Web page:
From tyre to tummy: Tyre microplastics absorbed by lettuce roots


Lettuce roots are able to absorb the microplastics that are released from car tyres during daily use. — Gabriel Sigmund/Universität Wien/dpa

Microplastics released into the environment by car tyres have the potential to accumulate in lettuce and other plants we eat.

This is according to a laboratory study that underlines the environmental threat posed by traffic pollution.

The researchers found that under laboratory conditions, the roots of lettuce are able to absorb additives contained in tyres.

Although the laboratory study findings are not immediately applicable to conditions in the field, it nevertheless suggests a potentially major problem caused by tyre wear, the scientists write in the Environmental Science & Technology journal.

“Half of the microplastics in the world come from the abrasion of car tyres,” said Thilo Hofmann from the Centre for Microbiology and Environmental Systems Science at the University of Vienna, Austria.

The problem is that the microplastics, which are emitted into the environment when car tyres create friction on the ground, can contain toxic chemicals.

These additives, which are added by tyre manufacturers to provide certain properties like better durability, are then washed into sewage treatment plants when it rains, for example.

This sewage is then often spread on fields as fertiliser, Hofmann explained.

This use of fertiliser is common practice in parts of Europe, the Middle East and North America, among other places.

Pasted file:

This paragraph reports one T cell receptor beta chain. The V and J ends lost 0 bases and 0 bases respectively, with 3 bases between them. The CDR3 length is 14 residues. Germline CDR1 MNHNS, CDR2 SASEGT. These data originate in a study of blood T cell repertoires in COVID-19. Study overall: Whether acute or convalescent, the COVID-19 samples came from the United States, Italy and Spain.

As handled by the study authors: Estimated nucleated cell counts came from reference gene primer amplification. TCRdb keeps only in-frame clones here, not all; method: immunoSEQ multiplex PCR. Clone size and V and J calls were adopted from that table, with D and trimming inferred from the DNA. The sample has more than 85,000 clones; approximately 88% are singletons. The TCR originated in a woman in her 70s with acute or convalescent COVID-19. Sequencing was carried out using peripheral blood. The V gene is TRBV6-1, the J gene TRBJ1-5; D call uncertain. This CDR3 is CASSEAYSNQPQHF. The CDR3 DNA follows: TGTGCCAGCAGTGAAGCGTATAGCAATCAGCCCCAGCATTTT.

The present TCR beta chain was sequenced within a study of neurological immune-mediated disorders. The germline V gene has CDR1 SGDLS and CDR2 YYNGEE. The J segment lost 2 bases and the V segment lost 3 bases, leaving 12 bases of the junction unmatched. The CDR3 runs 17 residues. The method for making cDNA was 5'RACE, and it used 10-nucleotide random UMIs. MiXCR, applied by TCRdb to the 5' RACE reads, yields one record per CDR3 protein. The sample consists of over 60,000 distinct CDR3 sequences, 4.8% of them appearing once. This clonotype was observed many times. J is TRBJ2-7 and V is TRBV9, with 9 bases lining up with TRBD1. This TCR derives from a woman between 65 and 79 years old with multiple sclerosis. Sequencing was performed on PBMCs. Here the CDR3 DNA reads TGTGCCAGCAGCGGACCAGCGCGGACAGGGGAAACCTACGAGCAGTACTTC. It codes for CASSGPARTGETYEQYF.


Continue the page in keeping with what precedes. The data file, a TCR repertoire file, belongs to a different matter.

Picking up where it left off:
Switzerland has already banned fertilising with sewage sludge, he noted.

Tyre abrasion microplastics can also get from roads to farmland by winds, according to the study.

Six substances were examined during the research.

According to Hofmann, one of the additives, called 6PPD, is considered the reason for the death of almost all salmon in certain river sections on the northwest coast of the United States.

The microplastics from car tyres in this case are believed to wash into nearby waters when it rains.

It has not yet been established how toxic the substances examined in the study are for humans.

The researchers also identified substances that were produced from the ingested chemicals during the metabolism of the lettuce.

These are compounds with unknown toxicity that have not yet been described, they said.

To what extent there is a risk to humans and other living organisms now needs to be investigated in further analyses, the researchers say.

At the very least, there is good reason to urge the automotive industry to strive for more environmentally-friendly approaches to the making of tyres, Hofmann says. – dpa

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Microplastics , nutrition , tyres


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